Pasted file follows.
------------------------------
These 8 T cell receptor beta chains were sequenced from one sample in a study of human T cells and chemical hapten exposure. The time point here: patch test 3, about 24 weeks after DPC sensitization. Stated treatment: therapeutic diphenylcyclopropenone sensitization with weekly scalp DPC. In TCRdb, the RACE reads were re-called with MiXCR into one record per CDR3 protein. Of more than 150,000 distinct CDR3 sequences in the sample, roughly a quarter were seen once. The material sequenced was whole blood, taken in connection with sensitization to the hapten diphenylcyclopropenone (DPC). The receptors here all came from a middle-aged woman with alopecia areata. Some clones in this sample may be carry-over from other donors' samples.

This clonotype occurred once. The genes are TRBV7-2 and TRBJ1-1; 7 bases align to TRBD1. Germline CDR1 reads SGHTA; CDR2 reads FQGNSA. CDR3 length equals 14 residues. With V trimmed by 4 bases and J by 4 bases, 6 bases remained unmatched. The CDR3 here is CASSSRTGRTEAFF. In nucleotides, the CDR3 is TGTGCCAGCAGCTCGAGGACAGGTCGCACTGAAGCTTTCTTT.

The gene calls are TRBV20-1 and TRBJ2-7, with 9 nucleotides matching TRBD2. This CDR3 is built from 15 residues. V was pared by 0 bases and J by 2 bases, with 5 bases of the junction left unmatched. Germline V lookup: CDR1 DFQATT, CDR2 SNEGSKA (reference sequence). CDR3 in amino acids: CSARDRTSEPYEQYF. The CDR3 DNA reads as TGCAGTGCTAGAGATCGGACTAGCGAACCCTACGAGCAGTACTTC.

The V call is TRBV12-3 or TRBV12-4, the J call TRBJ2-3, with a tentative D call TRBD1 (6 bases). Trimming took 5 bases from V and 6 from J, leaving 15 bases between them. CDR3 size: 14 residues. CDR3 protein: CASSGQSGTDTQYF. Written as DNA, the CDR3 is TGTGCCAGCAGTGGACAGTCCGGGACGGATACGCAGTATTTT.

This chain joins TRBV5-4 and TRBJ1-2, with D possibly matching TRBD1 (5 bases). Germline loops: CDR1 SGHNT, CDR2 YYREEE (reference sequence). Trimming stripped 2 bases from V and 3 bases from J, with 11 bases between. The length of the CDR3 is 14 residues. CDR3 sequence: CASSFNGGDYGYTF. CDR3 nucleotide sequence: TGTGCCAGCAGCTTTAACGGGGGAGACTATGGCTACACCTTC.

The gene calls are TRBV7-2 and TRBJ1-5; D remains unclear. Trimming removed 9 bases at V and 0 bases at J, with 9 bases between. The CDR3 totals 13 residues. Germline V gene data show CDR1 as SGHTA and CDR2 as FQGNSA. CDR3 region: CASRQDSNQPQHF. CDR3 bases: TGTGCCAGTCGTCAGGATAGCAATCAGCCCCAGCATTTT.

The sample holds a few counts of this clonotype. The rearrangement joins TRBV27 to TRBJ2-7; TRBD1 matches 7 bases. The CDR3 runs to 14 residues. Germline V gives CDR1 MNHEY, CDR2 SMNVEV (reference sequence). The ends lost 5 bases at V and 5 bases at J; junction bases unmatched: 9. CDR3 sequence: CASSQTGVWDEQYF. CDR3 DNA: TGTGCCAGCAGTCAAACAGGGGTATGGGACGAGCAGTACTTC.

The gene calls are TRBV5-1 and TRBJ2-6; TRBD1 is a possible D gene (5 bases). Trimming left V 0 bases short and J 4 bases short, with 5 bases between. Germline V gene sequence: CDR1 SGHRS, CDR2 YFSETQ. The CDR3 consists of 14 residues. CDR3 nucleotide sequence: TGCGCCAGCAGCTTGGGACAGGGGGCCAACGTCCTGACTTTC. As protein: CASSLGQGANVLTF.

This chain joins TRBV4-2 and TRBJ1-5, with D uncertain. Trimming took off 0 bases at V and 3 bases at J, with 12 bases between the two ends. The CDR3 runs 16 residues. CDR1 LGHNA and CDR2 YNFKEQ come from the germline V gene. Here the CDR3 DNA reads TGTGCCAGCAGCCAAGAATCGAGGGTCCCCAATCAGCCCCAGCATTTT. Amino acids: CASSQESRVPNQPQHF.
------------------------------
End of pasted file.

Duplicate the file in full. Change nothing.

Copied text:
These 8 T cell receptor beta chains were sequenced from one sample in a study of human T cells and chemical hapten exposure. The time point here: patch test 3, about 24 weeks after DPC sensitization. Stated treatment: therapeutic diphenylcyclopropenone sensitization with weekly scalp DPC. In TCRdb, the RACE reads were re-called with MiXCR into one record per CDR3 protein. Of more than 150,000 distinct CDR3 sequences in the sample, roughly a quarter were seen once. The material sequenced was whole blood, taken in connection with sensitization to the hapten diphenylcyclopropenone (DPC). The receptors here all came from a middle-aged woman with alopecia areata. Some clones in this sample may be carry-over from other donors' samples.

This clonotype occurred once. The genes are TRBV7-2 and TRBJ1-1; 7 bases align to TRBD1. Germline CDR1 reads SGHTA; CDR2 reads FQGNSA. CDR3 length equals 14 residues. With V trimmed by 4 bases and J by 4 bases, 6 bases remained unmatched. The CDR3 here is CASSSRTGRTEAFF. In nucleotides, the CDR3 is TGTGCCAGCAGCTCGAGGACAGGTCGCACTGAAGCTTTCTTT.

The gene calls are TRBV20-1 and TRBJ2-7, with 9 nucleotides matching TRBD2. This CDR3 is built from 15 residues. V was pared by 0 bases and J by 2 bases, with 5 bases of the junction left unmatched. Germline V lookup: CDR1 DFQATT, CDR2 SNEGSKA (reference sequence). CDR3 in amino acids: CSARDRTSEPYEQYF. The CDR3 DNA reads as TGCAGTGCTAGAGATCGGACTAGCGAACCCTACGAGCAGTACTTC.

The V call is TRBV12-3 or TRBV12-4, the J call TRBJ2-3, with a tentative D call TRBD1 (6 bases). Trimming took 5 bases from V and 6 from J, leaving 15 bases between them. CDR3 size: 14 residues. CDR3 protein: CASSGQSGTDTQYF. Written as DNA, the CDR3 is TGTGCCAGCAGTGGACAGTCCGGGACGGATACGCAGTATTTT.

This chain joins TRBV5-4 and TRBJ1-2, with D possibly matching TRBD1 (5 bases). Germline loops: CDR1 SGHNT, CDR2 YYREEE (reference sequence). Trimming stripped 2 bases from V and 3 bases from J, with 11 bases between. The length of the CDR3 is 14 residues. CDR3 sequence: CASSFNGGDYGYTF. CDR3 nucleotide sequence: TGTGCCAGCAGCTTTAACGGGGGAGACTATGGCTACACCTTC.

The gene calls are TRBV7-2 and TRBJ1-5; D remains unclear. Trimming removed 9 bases at V and 0 bases at J, with 9 bases between. The CDR3 totals 13 residues. Germline V gene data show CDR1 as SGHTA and CDR2 as FQGNSA. CDR3 region: CASRQDSNQPQHF. CDR3 bases: TGTGCCAGTCGTCAGGATAGCAATCAGCCCCAGCATTTT.

The sample holds a few counts of this clonotype. The rearrangement joins TRBV27 to TRBJ2-7; TRBD1 matches 7 bases. The CDR3 runs to 14 residues. Germline V gives CDR1 MNHEY, CDR2 SMNVEV (reference sequence). The ends lost 5 bases at V and 5 bases at J; junction bases unmatched: 9. CDR3 sequence: CASSQTGVWDEQYF. CDR3 DNA: TGTGCCAGCAGTCAAACAGGGGTATGGGACGAGCAGTACTTC.

The gene calls are TRBV5-1 and TRBJ2-6; TRBD1 is a possible D gene (5 bases). Trimming left V 0 bases short and J 4 bases short, with 5 bases between. Germline V gene sequence: CDR1 SGHRS, CDR2 YFSETQ. The CDR3 consists of 14 residues. CDR3 nucleotide sequence: TGCGCCAGCAGCTTGGGACAGGGGGCCAACGTCCTGACTTTC. As protein: CASSLGQGANVLTF.

This chain joins TRBV4-2 and TRBJ1-5, with D uncertain. Trimming took off 0 bases at V and 3 bases at J, with 12 bases between the two ends. The CDR3 runs 16 residues. CDR1 LGHNA and CDR2 YNFKEQ come from the germline V gene. Here the CDR3 DNA reads TGTGCCAGCAGCCAAGAATCGAGGGTCCCCAATCAGCCCCAGCATTTT. Amino acids: CASSQESRVPNQPQHF.